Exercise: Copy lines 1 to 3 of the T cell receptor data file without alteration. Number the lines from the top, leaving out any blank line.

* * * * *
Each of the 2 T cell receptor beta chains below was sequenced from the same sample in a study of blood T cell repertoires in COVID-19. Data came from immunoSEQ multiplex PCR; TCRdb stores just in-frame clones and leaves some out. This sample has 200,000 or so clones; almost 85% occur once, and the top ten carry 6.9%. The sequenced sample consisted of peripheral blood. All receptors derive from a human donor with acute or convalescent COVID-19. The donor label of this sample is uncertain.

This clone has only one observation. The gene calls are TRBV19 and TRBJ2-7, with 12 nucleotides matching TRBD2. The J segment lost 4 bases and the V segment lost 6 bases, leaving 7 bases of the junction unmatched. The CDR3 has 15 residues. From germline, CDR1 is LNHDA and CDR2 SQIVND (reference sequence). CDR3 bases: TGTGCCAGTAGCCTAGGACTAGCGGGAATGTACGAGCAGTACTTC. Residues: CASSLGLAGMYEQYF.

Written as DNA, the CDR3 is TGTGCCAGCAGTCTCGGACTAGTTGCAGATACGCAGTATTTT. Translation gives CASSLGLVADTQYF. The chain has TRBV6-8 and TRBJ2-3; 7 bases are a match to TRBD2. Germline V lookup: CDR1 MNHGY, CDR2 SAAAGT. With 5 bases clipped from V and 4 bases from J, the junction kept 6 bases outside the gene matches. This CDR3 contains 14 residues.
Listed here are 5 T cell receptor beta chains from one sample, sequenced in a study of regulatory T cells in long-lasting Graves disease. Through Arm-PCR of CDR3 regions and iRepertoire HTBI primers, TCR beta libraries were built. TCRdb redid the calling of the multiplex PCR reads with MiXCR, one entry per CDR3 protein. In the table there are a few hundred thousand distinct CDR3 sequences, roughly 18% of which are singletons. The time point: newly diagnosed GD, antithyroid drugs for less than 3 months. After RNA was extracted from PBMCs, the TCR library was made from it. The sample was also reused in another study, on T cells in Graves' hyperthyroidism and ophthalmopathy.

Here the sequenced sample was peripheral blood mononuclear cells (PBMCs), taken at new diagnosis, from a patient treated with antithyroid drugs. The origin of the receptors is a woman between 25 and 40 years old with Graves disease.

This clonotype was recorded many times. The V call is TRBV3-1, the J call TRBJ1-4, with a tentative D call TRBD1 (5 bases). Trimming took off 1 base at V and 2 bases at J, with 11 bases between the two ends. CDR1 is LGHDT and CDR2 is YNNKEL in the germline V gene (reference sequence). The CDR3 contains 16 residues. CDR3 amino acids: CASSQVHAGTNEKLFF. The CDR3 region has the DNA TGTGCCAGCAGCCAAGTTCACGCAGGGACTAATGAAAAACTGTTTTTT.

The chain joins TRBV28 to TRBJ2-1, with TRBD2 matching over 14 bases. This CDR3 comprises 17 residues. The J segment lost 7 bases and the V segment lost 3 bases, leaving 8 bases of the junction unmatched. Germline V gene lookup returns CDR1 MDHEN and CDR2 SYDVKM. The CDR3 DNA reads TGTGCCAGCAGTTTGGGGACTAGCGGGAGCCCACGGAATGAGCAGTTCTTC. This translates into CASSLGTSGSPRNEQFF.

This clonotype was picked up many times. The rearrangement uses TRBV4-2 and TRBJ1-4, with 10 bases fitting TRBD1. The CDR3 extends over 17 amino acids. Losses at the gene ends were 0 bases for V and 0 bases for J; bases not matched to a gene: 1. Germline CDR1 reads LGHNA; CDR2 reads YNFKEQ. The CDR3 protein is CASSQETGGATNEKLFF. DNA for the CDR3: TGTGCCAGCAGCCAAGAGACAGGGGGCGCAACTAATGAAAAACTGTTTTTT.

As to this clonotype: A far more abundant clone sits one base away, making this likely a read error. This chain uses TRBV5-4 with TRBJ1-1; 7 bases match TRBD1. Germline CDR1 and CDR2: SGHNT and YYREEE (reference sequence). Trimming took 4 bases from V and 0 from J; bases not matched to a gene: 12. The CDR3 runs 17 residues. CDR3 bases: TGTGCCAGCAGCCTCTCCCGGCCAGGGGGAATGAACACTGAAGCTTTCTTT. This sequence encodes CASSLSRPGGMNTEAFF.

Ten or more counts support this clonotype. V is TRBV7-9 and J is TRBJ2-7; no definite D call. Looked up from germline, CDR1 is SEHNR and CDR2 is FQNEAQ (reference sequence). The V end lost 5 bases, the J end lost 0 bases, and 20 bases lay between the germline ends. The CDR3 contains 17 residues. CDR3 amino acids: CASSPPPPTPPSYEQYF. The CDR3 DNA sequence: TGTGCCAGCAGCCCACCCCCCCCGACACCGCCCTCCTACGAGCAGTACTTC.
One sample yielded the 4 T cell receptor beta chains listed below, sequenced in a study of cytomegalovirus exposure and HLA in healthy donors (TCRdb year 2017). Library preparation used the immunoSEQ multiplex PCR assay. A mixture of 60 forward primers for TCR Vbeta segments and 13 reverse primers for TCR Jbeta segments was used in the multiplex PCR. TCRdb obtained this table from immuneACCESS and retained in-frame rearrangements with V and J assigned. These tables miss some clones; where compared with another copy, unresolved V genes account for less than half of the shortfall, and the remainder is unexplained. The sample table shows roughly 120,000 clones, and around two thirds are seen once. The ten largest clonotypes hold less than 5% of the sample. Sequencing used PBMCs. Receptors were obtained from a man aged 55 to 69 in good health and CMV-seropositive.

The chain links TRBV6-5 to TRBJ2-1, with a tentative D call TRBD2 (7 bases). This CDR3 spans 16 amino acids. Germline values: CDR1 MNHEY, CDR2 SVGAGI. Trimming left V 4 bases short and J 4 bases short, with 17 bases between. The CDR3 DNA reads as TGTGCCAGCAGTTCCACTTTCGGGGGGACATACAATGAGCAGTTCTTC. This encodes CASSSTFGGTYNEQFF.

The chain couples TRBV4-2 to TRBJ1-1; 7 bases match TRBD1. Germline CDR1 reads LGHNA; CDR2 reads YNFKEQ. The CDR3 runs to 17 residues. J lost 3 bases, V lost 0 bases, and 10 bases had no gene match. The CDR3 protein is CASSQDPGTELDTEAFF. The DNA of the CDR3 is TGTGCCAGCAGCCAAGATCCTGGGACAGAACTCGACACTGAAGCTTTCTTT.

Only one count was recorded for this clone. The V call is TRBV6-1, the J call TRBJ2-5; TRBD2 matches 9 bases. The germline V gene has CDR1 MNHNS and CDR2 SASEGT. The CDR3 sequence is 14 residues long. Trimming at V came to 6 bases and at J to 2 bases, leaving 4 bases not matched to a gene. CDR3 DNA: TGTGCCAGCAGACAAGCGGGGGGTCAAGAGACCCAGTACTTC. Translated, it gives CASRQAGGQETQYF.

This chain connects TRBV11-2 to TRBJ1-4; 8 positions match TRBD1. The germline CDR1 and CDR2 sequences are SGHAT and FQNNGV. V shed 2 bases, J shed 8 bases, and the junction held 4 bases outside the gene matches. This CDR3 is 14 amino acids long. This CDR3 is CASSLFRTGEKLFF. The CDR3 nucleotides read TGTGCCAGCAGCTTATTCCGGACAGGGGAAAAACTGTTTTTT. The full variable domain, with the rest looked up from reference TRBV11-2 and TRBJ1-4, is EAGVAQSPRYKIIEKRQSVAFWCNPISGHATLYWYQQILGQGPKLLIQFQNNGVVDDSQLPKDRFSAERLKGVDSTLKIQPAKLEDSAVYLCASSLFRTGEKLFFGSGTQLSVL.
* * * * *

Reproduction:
Each of the 2 T cell receptor beta chains below was sequenced from the same sample in a study of blood T cell repertoires in COVID-19. Data came from immunoSEQ multiplex PCR; TCRdb stores just in-frame clones and leaves some out. This sample has 200,000 or so clones; almost 85% occur once, and the top ten carry 6.9%. The sequenced sample consisted of peripheral blood. All receptors derive from a human donor with acute or convalescent COVID-19. The donor label of this sample is uncertain.

This clone has only one observation. The gene calls are TRBV19 and TRBJ2-7, with 12 nucleotides matching TRBD2. The J segment lost 4 bases and the V segment lost 6 bases, leaving 7 bases of the junction unmatched. The CDR3 has 15 residues. From germline, CDR1 is LNHDA and CDR2 SQIVND (reference sequence). CDR3 bases: TGTGCCAGTAGCCTAGGACTAGCGGGAATGTACGAGCAGTACTTC. Residues: CASSLGLAGMYEQYF.

Written as DNA, the CDR3 is TGTGCCAGCAGTCTCGGACTAGTTGCAGATACGCAGTATTTT. Translation gives CASSLGLVADTQYF. The chain has TRBV6-8 and TRBJ2-3; 7 bases are a match to TRBD2. Germline V lookup: CDR1 MNHGY, CDR2 SAAAGT. With 5 bases clipped from V and 4 bases from J, the junction kept 6 bases outside the gene matches. This CDR3 contains 14 residues.